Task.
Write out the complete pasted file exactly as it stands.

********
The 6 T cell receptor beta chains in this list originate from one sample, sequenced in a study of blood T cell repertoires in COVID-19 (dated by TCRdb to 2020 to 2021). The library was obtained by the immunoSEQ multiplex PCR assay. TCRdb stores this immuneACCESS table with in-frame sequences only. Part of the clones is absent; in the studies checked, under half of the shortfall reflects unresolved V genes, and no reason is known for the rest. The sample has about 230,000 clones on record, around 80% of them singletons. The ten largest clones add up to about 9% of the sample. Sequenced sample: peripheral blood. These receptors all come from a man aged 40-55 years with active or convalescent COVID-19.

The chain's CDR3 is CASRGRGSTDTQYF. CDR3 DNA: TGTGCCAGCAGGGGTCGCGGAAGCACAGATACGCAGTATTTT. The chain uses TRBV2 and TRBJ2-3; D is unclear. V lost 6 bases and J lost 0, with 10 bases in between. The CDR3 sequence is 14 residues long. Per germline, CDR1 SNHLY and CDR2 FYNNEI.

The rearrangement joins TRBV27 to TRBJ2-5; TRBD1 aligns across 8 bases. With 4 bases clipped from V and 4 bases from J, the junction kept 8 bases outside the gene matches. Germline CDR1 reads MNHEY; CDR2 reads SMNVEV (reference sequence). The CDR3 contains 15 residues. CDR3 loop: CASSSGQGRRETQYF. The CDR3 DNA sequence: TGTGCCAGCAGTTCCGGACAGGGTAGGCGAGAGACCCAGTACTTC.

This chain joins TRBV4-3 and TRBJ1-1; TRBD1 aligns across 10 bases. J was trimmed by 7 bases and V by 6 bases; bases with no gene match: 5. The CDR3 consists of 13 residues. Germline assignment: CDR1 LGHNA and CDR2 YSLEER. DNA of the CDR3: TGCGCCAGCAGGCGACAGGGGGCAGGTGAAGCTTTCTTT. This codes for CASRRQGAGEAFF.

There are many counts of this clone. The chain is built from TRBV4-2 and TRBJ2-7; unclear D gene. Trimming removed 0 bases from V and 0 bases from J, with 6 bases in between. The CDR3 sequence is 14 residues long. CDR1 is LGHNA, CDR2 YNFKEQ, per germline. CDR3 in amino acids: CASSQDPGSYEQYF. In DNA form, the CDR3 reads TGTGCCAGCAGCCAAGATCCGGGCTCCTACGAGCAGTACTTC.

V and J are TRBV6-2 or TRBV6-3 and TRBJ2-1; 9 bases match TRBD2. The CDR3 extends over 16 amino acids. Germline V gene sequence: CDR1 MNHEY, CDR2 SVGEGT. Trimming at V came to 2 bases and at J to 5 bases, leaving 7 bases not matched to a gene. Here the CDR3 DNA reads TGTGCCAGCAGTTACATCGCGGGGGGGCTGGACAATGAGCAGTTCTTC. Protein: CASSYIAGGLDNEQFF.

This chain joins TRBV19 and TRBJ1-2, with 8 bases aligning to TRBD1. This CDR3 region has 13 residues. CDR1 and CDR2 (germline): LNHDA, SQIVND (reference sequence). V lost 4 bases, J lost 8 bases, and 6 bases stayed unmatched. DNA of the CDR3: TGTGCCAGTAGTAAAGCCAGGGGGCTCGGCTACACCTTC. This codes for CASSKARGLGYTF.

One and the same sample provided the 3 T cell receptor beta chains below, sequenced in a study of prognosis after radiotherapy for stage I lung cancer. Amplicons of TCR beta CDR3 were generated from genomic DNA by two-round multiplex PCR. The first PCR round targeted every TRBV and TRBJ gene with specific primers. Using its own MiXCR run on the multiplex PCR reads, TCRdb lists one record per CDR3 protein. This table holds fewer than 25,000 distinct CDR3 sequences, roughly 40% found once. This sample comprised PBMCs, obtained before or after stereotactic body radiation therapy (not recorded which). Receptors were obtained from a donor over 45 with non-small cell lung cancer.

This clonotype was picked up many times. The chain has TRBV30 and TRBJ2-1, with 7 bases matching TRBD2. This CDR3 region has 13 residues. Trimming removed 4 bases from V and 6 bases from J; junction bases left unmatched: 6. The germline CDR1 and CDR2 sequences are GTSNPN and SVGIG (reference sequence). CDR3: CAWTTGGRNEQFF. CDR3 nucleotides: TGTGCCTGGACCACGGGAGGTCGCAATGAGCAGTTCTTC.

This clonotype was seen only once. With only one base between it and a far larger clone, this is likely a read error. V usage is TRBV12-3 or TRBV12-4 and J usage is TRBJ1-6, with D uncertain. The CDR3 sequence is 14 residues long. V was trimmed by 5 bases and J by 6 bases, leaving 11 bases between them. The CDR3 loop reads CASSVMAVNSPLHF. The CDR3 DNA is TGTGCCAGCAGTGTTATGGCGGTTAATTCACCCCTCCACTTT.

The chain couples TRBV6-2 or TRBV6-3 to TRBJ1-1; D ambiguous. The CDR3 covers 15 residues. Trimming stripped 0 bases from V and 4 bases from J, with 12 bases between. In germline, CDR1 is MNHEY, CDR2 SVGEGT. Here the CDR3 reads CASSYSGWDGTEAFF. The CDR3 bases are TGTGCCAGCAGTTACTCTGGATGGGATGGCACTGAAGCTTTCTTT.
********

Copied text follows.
The 6 T cell receptor beta chains in this list originate from one sample, sequenced in a study of blood T cell repertoires in COVID-19 (dated by TCRdb to 2020 to 2021). The library was obtained by the immunoSEQ multiplex PCR assay. TCRdb stores this immuneACCESS table with in-frame sequences only. Part of the clones is absent; in the studies checked, under half of the shortfall reflects unresolved V genes, and no reason is known for the rest. The sample has about 230,000 clones on record, around 80% of them singletons. The ten largest clones add up to about 9% of the sample. Sequenced sample: peripheral blood. These receptors all come from a man aged 40-55 years with active or convalescent COVID-19.

The chain's CDR3 is CASRGRGSTDTQYF. CDR3 DNA: TGTGCCAGCAGGGGTCGCGGAAGCACAGATACGCAGTATTTT. The chain uses TRBV2 and TRBJ2-3; D is unclear. V lost 6 bases and J lost 0, with 10 bases in between. The CDR3 sequence is 14 residues long. Per germline, CDR1 SNHLY and CDR2 FYNNEI.

The rearrangement joins TRBV27 to TRBJ2-5; TRBD1 aligns across 8 bases. With 4 bases clipped from V and 4 bases from J, the junction kept 8 bases outside the gene matches. Germline CDR1 reads MNHEY; CDR2 reads SMNVEV (reference sequence). The CDR3 contains 15 residues. CDR3 loop: CASSSGQGRRETQYF. The CDR3 DNA sequence: TGTGCCAGCAGTTCCGGACAGGGTAGGCGAGAGACCCAGTACTTC.

This chain joins TRBV4-3 and TRBJ1-1; TRBD1 aligns across 10 bases. J was trimmed by 7 bases and V by 6 bases; bases with no gene match: 5. The CDR3 consists of 13 residues. Germline assignment: CDR1 LGHNA and CDR2 YSLEER. DNA of the CDR3: TGCGCCAGCAGGCGACAGGGGGCAGGTGAAGCTTTCTTT. This codes for CASRRQGAGEAFF.

There are many counts of this clone. The chain is built from TRBV4-2 and TRBJ2-7; unclear D gene. Trimming removed 0 bases from V and 0 bases from J, with 6 bases in between. The CDR3 sequence is 14 residues long. CDR1 is LGHNA, CDR2 YNFKEQ, per germline. CDR3 in amino acids: CASSQDPGSYEQYF. In DNA form, the CDR3 reads TGTGCCAGCAGCCAAGATCCGGGCTCCTACGAGCAGTACTTC.

V and J are TRBV6-2 or TRBV6-3 and TRBJ2-1; 9 bases match TRBD2. The CDR3 extends over 16 amino acids. Germline V gene sequence: CDR1 MNHEY, CDR2 SVGEGT. Trimming at V came to 2 bases and at J to 5 bases, leaving 7 bases not matched to a gene. Here the CDR3 DNA reads TGTGCCAGCAGTTACATCGCGGGGGGGCTGGACAATGAGCAGTTCTTC. Protein: CASSYIAGGLDNEQFF.

This chain joins TRBV19 and TRBJ1-2, with 8 bases aligning to TRBD1. This CDR3 region has 13 residues. CDR1 and CDR2 (germline): LNHDA, SQIVND (reference sequence). V lost 4 bases, J lost 8 bases, and 6 bases stayed unmatched. DNA of the CDR3: TGTGCCAGTAGTAAAGCCAGGGGGCTCGGCTACACCTTC. This codes for CASSKARGLGYTF.

One and the same sample provided the 3 T cell receptor beta chains below, sequenced in a study of prognosis after radiotherapy for stage I lung cancer. Amplicons of TCR beta CDR3 were generated from genomic DNA by two-round multiplex PCR. The first PCR round targeted every TRBV and TRBJ gene with specific primers. Using its own MiXCR run on the multiplex PCR reads, TCRdb lists one record per CDR3 protein. This table holds fewer than 25,000 distinct CDR3 sequences, roughly 40% found once. This sample comprised PBMCs, obtained before or after stereotactic body radiation therapy (not recorded which). Receptors were obtained from a donor over 45 with non-small cell lung cancer.

This clonotype was picked up many times. The chain has TRBV30 and TRBJ2-1, with 7 bases matching TRBD2. This CDR3 region has 13 residues. Trimming removed 4 bases from V and 6 bases from J; junction bases left unmatched: 6. The germline CDR1 and CDR2 sequences are GTSNPN and SVGIG (reference sequence). CDR3: CAWTTGGRNEQFF. CDR3 nucleotides: TGTGCCTGGACCACGGGAGGTCGCAATGAGCAGTTCTTC.

This clonotype was seen only once. With only one base between it and a far larger clone, this is likely a read error. V usage is TRBV12-3 or TRBV12-4 and J usage is TRBJ1-6, with D uncertain. The CDR3 sequence is 14 residues long. V was trimmed by 5 bases and J by 6 bases, leaving 11 bases between them. The CDR3 loop reads CASSVMAVNSPLHF. The CDR3 DNA is TGTGCCAGCAGTGTTATGGCGGTTAATTCACCCCTCCACTTT.

The chain couples TRBV6-2 or TRBV6-3 to TRBJ1-1; D ambiguous. The CDR3 covers 15 residues. Trimming stripped 0 bases from V and 4 bases from J, with 12 bases between. In germline, CDR1 is MNHEY, CDR2 SVGEGT. Here the CDR3 reads CASSYSGWDGTEAFF. The CDR3 bases are TGTGCCAGCAGTTACTCTGGATGGGATGGCACTGAAGCTTTCTTT.